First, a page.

" The morning of 1 February 1944 was spent on a train cutting across the heart of England to a small town in East Anglia, Sybil and Castle Hedingham. At 1515 the men detrained and boarded trucks that were waiting to take them to an RAF station one mile north of Wethersfield, Station 170."

So begins the short but eventful record of the 416th Bomb Group's presence in England as recorded in the official Group History. Bill Cramsie was on that train, just as I sat in wonderment on a train from London as it sliced through pastoral Essex headed for the same destination 66 years later. I couldn't help but feel that the fields and venerable structures passing by in a blur were untouched by time. Indeed, Bill had occasion more than once to look out this same window during brief excursions from Braintree to London and back. The mesmerizing countryside today belies the seriousness and intensity of purpose that Bill knew in 1944, but that is precisely why his tenure there is meaningful. England, as we know it today, exists only because of people like Bill Cramsie—whether they be British, American, Canadian or other allies—who laid the foundation for the greatest assault by sea ever undertaken by man.

My stay at Wethersfield was short, as I had other business at hand, but it could not have been more memorable. By design, I stayed in two different Bed and Breakfast facilities. The day of arrival, I stayed with the Bryant family at the Upper Barns B&B on Hedingham Road. Ashley and Diana were perfect hosts and I had a most pleasant discussion in the great hall that evening about music with their son Tom, who is quite an accomplished songwriter.

Great Hall at Upper Barns

The building was built in AD 1590 and still retains much of the original structural material. I couldn't help wondering if Bill Cramsie had occasion to pass this way on a casual country walk from the airbase into the hamlet of Wethersfield, which is only a mile or two away as the crow flies. Diana helped me connect by telephone with the Ministry of Defense office at the base and confirm my visit for the following morning.

On Thursday morning, March 11th, Diana kindly drove me to the base and dropped off my travel bag at the Church Hill House, a 500-year-old guest house on High Street at the center of Wethersfield. It sits directly across the street from the St. Mary Magdalene parish church and it turns out that the Bryants and my new hosts Richard and Susan Clubley are actually close friends. The Clubleys were the most gracious hosts one could ask for and I enjoyed my time with them immensely. They arranged, through a friend, an introduction to the staff of the cemetery at Cambridge which proved helpful and invited me to attend a very interesting local historical society lecture at the village hall with them that night.

Church Hill House

I was received at the Wethersfield base by Ms. Ros Gourgey, who spent the entire morning giving me a very detailed tour of the base. The facility is currently occupied by the Ministry of Defense police and is primarily a training base for anti-terrorist tactics. The runways and taxiways, while still in surprisingly good shape, are not open to general aviation and are used only on occasion these days for glider training. A number of photos of the base, taken during WWII and since, are posted online at the 416th Bomb Group website. Many of the Nissan Hut buildings of WWII era were replaced during the USAF tenancy in the 1970s, but the occasional building from the earlier period still stands. The main hanger is intact and still in use today as a driver training center. A number of the original huts remain in the old bomb storage area and a few still remain within the old headquarters area and around the periphery of the base. A local historian, Ms. Judith Slater accompanied us on the tour and shared stories about past occupancy and incidents at the base. I had studied the base layout prior to my trip and was thrilled to find that we could drive on and around the runways and aircraft parking areas where the individual 416th squadrons were bivouacked. I felt a tightness in the pit of my stomach as we drove past the 671st Bomb Squadron area, now merely an open field with a fuel storage tank set on a concrete slab.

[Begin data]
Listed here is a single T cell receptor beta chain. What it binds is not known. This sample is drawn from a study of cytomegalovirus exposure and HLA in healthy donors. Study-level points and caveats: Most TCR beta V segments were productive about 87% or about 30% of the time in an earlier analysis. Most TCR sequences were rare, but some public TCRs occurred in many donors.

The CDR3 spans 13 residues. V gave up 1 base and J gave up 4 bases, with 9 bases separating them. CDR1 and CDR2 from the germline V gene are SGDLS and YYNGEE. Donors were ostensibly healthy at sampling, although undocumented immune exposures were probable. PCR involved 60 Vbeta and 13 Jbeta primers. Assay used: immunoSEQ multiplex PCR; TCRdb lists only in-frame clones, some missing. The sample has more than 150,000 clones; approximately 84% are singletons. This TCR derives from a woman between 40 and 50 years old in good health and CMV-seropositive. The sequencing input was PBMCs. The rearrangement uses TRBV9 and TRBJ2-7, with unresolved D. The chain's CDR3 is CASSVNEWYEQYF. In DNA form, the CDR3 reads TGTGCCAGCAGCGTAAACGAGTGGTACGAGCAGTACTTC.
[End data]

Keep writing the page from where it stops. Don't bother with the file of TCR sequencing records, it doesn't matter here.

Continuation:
We visited the site of the old control tower, which was demolished only months before my visit. A group of local citizens had lobbied to preserve it, but to no avail. Standing inside the main aircraft hanger, a facility that looked like it might house six to eight A-20s at a time for major repairs, I was impressed with the massive steel structural supports—all of which, I was told, were shipped from the U.S. to Britain and assembled in the days when the 416th was training at Lake Charles and Laurel. The amount of logistical planning and execution in just this one effort of developing, equipping and sustaining the 416th must have been staggering, it's hard to fathom what the entire scope of the war effort required. The base chapel that existed during WWII is still standing at Wethersfield today and a 416th Bomb Group memorial plaque is affixed to the wall next to it.

After touring the base, we returned to the office where I was met by Ross Stewart, head of Information Management and Communications Systems. Ross is very interested in the early history of Wethersfield and shared several old maps of the facility with me, including some overlays he had done with the runway superimposed on old English maps. Everyone at the facility was extremely kind and hospitable to me and I can't thank them enough for their kindness. That afternoon, I visited the parish church in Wethersfield which, for a small village, is an imposing structure both architecturally and historically. Adjacent to the church is an old cemetery that would surely have many stories to tell. One can walk from one end of the village to the other in ten minutes or so. It's a lovely and quaint place set in a very rural environment.

On Friday morning, Richard drove me to Cambridge, where we visited the American Cemetery, known locally as Madingley Cemetery. It was a somber, overcast day but the rain held off long enough for me to video tape the graves of the six 416th members buried there and the names of those inscribed in the Wall of the Missing. Cemetery foreman Les Turner was a tremendous help, not only in locating the graves and inscriptions but in making them easy to photograph. Les carried a bucket of wet sand and a sponge and filled the engraved text with sand to make it more visible. He also made copies for me of the individual burial records of 416th personnel. A few clips from that visit are included in a short video that I put together.